This Is the Real Reason We Go on Honeymoons
It turns out the tradition's history isn't that sweet.
For newlyweds, the honeymoon is often the best part of tying the knot. The thought of going on a romantic getaway with your new spouse, while tuning out the rest of the world, is pure bliss. But have you ever wondered how the tradition came about? The custom actually originated in 19th century Britain, but it wasn't the blissful escape it is now. While it did consist of newlyweds traveling together, they basically went on a trip to visit family members and friends who couldn't make it to the ceremony (so, forget about alone time). It wasn't until the late 1800s that honeymoons started to look like they do today, according to Sara Margulis, CEO of Honeyfund, an online wedding registry. As far as where the term "honeymoon" comes from, a few theories present a very different picture of the beloved vacation. The first, as Sara explains, stems from a tradition dating back to the 5th century. Back then, newlywed couples would drink mead, a honey-based alcohol, after their first "moon" together as a married couple. The mead was a gift from guests, and it was believed to have aphrodisiac properties to help with conception.
The term's origin can also be traced back to 16th century authors Richard Huloet and Samuel Johnson, who both expressed a rather skeptical views of the tradition. Richard, in particular, referred to the honeymoon as a "hony mone," says Kim Forrest, a wedding trends expert at WeddingWire. In 1552, Richard wrote:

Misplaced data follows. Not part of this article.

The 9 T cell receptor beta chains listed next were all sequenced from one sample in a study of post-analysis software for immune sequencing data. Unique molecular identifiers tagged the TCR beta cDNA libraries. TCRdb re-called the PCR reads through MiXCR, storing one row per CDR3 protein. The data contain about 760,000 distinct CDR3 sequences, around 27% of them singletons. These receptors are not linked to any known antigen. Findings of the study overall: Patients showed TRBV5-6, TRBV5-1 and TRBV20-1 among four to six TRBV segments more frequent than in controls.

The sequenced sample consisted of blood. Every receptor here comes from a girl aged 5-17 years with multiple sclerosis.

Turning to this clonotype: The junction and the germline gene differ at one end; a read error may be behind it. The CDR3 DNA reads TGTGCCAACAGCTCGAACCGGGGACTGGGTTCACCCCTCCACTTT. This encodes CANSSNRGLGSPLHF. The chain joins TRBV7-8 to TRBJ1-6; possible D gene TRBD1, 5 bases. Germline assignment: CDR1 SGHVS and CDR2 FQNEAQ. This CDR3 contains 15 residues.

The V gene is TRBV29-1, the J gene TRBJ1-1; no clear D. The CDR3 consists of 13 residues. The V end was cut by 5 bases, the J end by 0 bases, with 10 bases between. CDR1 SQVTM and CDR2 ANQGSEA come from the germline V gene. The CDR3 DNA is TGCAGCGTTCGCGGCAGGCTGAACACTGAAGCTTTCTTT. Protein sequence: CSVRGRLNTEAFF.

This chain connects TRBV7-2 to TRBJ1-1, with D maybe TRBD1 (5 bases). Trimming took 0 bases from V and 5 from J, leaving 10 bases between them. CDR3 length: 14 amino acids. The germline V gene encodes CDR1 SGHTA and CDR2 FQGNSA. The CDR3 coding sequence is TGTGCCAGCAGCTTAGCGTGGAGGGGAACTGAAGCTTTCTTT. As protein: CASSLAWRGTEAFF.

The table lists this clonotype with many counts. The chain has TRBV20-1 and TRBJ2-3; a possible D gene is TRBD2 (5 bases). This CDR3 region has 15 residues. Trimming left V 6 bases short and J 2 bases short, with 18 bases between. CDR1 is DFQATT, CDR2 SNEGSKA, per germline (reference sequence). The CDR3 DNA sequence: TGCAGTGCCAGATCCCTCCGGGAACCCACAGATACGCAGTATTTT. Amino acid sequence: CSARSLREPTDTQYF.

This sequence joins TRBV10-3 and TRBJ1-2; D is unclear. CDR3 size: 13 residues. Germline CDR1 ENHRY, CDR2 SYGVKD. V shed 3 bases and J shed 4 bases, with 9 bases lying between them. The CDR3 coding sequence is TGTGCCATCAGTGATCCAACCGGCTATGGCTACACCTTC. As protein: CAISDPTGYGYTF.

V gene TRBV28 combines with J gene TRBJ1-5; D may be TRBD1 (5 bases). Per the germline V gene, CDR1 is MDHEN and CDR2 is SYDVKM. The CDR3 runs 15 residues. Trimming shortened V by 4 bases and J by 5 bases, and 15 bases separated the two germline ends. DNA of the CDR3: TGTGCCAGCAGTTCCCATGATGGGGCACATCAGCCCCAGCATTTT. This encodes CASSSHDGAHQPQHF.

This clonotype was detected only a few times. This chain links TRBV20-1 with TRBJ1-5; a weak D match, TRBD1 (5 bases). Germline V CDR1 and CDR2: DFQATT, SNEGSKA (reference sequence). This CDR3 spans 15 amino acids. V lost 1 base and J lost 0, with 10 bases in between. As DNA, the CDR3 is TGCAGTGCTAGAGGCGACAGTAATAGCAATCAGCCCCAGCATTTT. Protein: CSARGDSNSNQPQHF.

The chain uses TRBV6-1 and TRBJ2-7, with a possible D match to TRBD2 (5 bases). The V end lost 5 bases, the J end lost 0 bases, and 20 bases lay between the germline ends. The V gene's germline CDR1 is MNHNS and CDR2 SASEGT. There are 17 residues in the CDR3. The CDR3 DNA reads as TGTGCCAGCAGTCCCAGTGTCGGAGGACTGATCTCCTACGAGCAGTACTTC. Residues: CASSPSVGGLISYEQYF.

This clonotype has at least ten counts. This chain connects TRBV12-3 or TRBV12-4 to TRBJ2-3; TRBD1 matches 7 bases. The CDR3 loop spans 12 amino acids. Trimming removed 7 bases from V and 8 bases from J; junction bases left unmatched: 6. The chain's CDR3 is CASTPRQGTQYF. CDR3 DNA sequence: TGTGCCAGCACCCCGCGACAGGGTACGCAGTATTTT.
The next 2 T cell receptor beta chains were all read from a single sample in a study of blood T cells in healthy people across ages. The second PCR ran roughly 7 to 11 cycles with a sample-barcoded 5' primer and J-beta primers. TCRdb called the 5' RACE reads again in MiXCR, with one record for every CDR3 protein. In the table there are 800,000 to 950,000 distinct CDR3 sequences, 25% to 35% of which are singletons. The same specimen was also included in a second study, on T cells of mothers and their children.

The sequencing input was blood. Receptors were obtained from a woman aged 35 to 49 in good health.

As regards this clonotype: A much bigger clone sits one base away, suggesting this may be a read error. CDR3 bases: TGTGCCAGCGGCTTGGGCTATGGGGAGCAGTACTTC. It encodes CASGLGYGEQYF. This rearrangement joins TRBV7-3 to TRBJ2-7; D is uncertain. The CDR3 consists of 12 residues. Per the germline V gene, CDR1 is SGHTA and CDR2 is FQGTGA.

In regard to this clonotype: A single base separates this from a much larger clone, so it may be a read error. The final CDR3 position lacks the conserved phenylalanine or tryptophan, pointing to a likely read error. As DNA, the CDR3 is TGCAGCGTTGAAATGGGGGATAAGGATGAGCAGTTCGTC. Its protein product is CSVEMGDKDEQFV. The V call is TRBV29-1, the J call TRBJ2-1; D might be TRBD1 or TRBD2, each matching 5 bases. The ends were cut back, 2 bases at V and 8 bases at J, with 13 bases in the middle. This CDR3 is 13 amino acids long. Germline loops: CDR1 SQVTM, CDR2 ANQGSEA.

Hony mone, a term proverbially applied to such as be newly married, which will not fall out at the first, but th'one loveth the other at the beginning exceedingly, the likelihood of their exceeding love appearing to aswage, ye which time the vulgar people call the hony mone.Translation: The couple may be perfectly happy now, but it won't last that long. (Ouch.) Kim also points out another shocking theory on the tradition: "The word may come from the Nordic word "hjunottsmanathr." This refers to when the groom would actually kidnap his bride and hide her until her family stopped looking for her," she says. Thankfully times have changed since then. Recently, the modern honeymoon has seen another important change, brought on by busy schedules and budget constraints. Couples are now either waiting for some time after their wedding to save up for the best trip possible, or, as Kim explains, taking a 'mini moon.' "This is a short trip taken immediately after the wedding to a destination relatively nearby to experience a getaway without breaking the bank," she says. "Couples often do this if they're planning a big trip for later on, or if they are unable to take a long time off work shortly after their wedding." Two honeymoons? That's an idea we can get behind. Country Living